Fall River, Massachusetts

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(CC) Photo: Robert A. Estremo
The USS Massachusetts (BB-59) or "Big Mamie," on display as a museum ship in Battleship Cove.

Fall River is a city in Bristol County, Massachusetts, located about 49 miles south of Boston, Massachusetts, 15 miles southeast of Providence, Rhode Island and 8 miles west of New Bedford. The city's population was 91,938 during the 2000 census (and 91,802 during the 2005 census). The current mayor of Fall River is Edward M. Lambert Jr. Fall River's motto is "We'll Try." Fall River is nicknamed "The Scholarship City" which is seen on the welcome signs entering the city. Fall River is well known for Lizzie Borden who was accused of the 1892 ax murder that occurred at her home in the city. It is said that the house is haunted by the ghosts of Lizzie herself, her father, stepmother and cat. Fall River is also known for Battleship Cove, the world's largest collection of World War II naval vessels, which houses the USS Massachusetts, the destroyer USS Joseph P. Kennedy, Jr., and the submarine USS Lionfish. The city's main high school, B.M.C. Durfee High School is named after a descendant of Colonel Joseph Durfee a veteran of The American Revolutionary War. and the founder of the first cotton mill in the city. Fall River is currently the eighth largest city in Massachusetts.

Along with New Bedford, Fall River is considered one of the two most important cities along Massachusetts' South Coast area.


Fall River was first settled in 1670 and considered a small village of Freetown, Massachusetts until 1803, when Fall River was separated from Freetown and officially incorporated as its own town. A year later on June 1, 1804, Fall River changed its name to "Troy". The name "Troy" was used for thirty years and was officially changed back to Fall River on February 12, 1834.

There is no river called "Fall River" in the city. The river that Fall River refers to the Quequechan River. The name Quequechan is a Wampanoag name believed to mean "Falling River" or "Leaping/Falling Waters". The city is named after the falls that once were visible on the river.

Settlers from Plymouth Colony purchased a very large parcel of land from the Wampanoags in 1659. A number of communities now exist on it, including Fall River. In 1690 Benjamin Church built a saw mill near the falls and settlement followed, based on industry powered by the falling water and ocean-going commerce up the Taunton River. The site was a strategic one. In the Battle of Freetown, fought in 1778 during the Revolutionary War in America, the townspeople put up a strong defense against a British force.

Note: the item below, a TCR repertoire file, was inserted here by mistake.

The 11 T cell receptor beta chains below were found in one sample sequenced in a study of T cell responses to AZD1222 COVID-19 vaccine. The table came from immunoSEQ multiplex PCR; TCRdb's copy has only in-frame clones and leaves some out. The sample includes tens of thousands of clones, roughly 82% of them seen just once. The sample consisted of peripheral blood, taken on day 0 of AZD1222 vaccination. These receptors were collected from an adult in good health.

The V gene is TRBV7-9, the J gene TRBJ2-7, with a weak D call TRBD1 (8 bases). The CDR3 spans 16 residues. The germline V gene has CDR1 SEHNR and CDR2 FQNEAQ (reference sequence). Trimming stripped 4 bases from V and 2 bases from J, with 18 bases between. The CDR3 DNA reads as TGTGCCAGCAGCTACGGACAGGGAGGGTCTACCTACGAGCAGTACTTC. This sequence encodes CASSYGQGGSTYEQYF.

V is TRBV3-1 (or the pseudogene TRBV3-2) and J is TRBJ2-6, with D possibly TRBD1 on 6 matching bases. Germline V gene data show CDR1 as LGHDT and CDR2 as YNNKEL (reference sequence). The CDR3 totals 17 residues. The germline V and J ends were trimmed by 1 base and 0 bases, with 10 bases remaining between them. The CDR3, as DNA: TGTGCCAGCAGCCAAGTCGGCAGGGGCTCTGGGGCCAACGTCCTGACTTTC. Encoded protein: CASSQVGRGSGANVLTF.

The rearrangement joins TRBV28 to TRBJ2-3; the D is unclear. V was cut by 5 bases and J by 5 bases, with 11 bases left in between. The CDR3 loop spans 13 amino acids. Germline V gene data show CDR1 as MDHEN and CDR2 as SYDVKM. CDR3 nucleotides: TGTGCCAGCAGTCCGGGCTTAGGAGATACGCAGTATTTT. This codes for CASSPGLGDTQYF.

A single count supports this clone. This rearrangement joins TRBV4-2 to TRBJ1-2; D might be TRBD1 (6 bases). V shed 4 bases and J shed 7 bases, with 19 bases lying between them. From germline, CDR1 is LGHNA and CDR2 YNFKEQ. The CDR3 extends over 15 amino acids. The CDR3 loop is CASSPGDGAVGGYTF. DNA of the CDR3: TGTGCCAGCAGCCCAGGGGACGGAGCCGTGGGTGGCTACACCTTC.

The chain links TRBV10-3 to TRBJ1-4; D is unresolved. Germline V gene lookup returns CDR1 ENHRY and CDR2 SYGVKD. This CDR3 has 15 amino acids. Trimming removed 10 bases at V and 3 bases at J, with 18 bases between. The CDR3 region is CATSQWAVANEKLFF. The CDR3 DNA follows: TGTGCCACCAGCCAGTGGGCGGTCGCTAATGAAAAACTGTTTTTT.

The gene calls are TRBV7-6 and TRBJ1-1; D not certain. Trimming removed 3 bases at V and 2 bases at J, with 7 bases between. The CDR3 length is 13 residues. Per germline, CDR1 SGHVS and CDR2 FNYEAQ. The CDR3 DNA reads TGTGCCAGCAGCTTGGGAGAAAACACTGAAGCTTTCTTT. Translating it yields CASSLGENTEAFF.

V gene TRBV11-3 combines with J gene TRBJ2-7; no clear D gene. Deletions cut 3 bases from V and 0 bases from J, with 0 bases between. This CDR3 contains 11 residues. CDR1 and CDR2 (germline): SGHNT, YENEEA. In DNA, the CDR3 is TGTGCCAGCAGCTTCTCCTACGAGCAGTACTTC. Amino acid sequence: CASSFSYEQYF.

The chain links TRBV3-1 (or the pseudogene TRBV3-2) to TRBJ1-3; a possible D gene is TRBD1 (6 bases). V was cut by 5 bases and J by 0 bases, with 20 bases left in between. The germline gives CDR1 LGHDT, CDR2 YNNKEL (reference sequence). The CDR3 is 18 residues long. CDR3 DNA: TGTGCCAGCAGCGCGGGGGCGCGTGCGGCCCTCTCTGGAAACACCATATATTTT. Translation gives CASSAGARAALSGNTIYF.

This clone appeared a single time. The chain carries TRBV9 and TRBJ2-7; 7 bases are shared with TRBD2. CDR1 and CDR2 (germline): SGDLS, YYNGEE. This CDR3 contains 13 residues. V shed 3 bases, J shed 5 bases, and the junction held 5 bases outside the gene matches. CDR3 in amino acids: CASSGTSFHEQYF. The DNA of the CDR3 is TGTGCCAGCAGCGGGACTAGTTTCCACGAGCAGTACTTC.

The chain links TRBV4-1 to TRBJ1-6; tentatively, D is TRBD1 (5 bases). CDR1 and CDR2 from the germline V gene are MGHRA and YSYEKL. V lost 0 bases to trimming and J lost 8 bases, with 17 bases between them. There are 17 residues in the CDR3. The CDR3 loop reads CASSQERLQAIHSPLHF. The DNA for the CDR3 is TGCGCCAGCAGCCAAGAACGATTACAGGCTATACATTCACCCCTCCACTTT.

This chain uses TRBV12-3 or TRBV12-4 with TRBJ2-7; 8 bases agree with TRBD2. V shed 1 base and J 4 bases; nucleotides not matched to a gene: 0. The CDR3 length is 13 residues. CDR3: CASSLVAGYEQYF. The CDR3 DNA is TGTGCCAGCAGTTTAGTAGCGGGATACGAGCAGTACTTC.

The first railroad line that passed through Fall River, from Boston to Newport was begun in 1797. The line was named the Old Colony Railroad. From the 1870s until the 1920s, Fall River was the second largest center in the United States for the manufacture of cotton textiles after Manchester, NH. The industrial history of Fall River began in 1811 when Colonel Joseph Durfee and several investors built the first cotton mill. Two years later the Troy Mill, the first of the great granite structures at the foot of the Quequechan River, was built and Fall River's cotton spinning era had begun in earnest. After a decade of building, Fall River and the surrounding town's populations began to increase steadily.

By 1830, the town had seven textile mills, a steamboat to Providence and Newport, a newspaper, and a population of 4,159 and kept growing.

In 1854, Fall River was officially incorporated as a city. This growing trend continued and in 1872, eighteen new mills and fifteen new corporations were started as Fall River went on to become one of the textile capitals of the nation.

The pay roll per week in 1887 was $118,005; the weekly production of print cloths was 175,000 pieces; the cloth produced was 480,500.000 yards (439,000 m); bales of cotton consumed, 210,550; tons of coal, 159,550; oil, 172,350 US gal (652 m³); and starch, 1,981,000 lb (899,000 kg). To run the mills, I I water-wheels were in operation, of a total of 1,555 horsepower (1160 kW), and 106 steam-engines of a total power of 36,805 hp (27,445 kW).

The period from 1847 to 1937 was marked by the Fall River Line, America's most luxurious steamship line connecting rail travellers from Boston to New York. The Fall River Line Pier is maintained today along with the Fall River Marine Museum so that visitors can see and relive the glory of that era.

In 1862, after a border dispute over the Fall River, Massachusetts border and the Fall River, Rhode Island state border (now known as Tiverton, Rhode Island), The US Supreme Court ruled to move the state border south from Columbia Street to State Street. Since that time, all of Fall River has been in Massachusetts.

On August 4, 1892, Fall River was the scene of two murders allegedly committed by Lizzie Borden. These grisly murders are remembered in a children's rhyme originally for jumping rope, according to the Fall River Historical Society. "Lizzie Borden took an axe and gave her mother forty whacks, when she saw what she had done she gave her father forty one." Borden was ultimately acquitted of the murders. Lizzie Borden is one of the most famous Fall River natives, because of the murder.